Here’s the deal. Starting way back in the mid 1990’s, insurance companies got a bad make-over. Well, I mean, if you just happened to own an insurance company, then they got a very good make-over. But, for families who have just lost a loved one during an insured accident, the changes were nothing but bad. Allstate was the first to hire NY based “business consultants,” who turned the entire industry upside down. They became very focused on paying less for claims, on a massive scale, which they had shrewdly determined was the fastest and best way to improve corporate profits. They also started fighting victim lawyers with a very well-documented “delay, deny, defend” corporate strategy that was very effective because claimants grew tired of waiting and fighting. What started at Allstate eventually spread to ALL major insurance companies as a corporate framework.
(This whole strategy might have worked perfectly for the insurance companies, and gone completely undetected. Unfortunately for them, a very determined group of early lawyers learned what they were doing through depositions of insurance company representatives, and ultimately revealed the whole ugly truth in court documents, later well-summarized in books like this one.)
Although the truth is clear (insurance companies have a corporate strategy of paying less money than they should), the only real legal solution is to FIGHT THEM tooth and nail. That’s where we enter the picture. In the meantime, please (pretty please) don’t help them by giving away evidence that we need to protect and shield.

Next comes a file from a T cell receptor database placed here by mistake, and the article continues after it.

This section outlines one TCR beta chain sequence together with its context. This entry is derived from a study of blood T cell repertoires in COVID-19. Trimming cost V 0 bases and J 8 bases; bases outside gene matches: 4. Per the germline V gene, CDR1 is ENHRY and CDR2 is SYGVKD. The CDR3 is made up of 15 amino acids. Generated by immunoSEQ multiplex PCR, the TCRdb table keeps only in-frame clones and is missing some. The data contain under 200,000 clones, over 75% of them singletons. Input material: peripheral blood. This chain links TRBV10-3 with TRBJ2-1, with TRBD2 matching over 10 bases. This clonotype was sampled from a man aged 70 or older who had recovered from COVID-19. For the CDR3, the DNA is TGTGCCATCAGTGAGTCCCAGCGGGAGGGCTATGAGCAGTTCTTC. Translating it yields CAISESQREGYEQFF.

Why Something Called Colossus Should Scare You, Anytime An Insurance Adjuster Calls
In addition to extensive adjuster and management training programs, insurance companies developed a computer program called “Colossus.” Colussus had one goal in mind: to pay ALL claimants less money, far less money, on the theory that most would take less. So individual adjusters lost any power to be, well, human. They now have to input all claim information into Colossus. Then the program seeks information with the goal of reducing the value of a claim (by telling adjusters exactly what targeted questions to ask, what documents and records to seek, etc.), and also gives ranges of settlement values, which adjusters may not exceed without supervisor approval (which is never given). Even wrongful death lawyers have to contend with Colossus (although we get far better results than our clients without lawsuits; no doubt having a lawyer is part of the Colossus calculation). But that’s why we often have to file lawsuits.
If you aren’t convinced, you should be.
You Can Very Often Raise Or Lower Your Wrongful Death Case Value
You might be surprised to learn this. But, contrary to what most people believe about accident and death cases, the value of a case is FAR from “set” immediately after an accident. Clients can do things to raise or lower the case value, on a huge variable scale.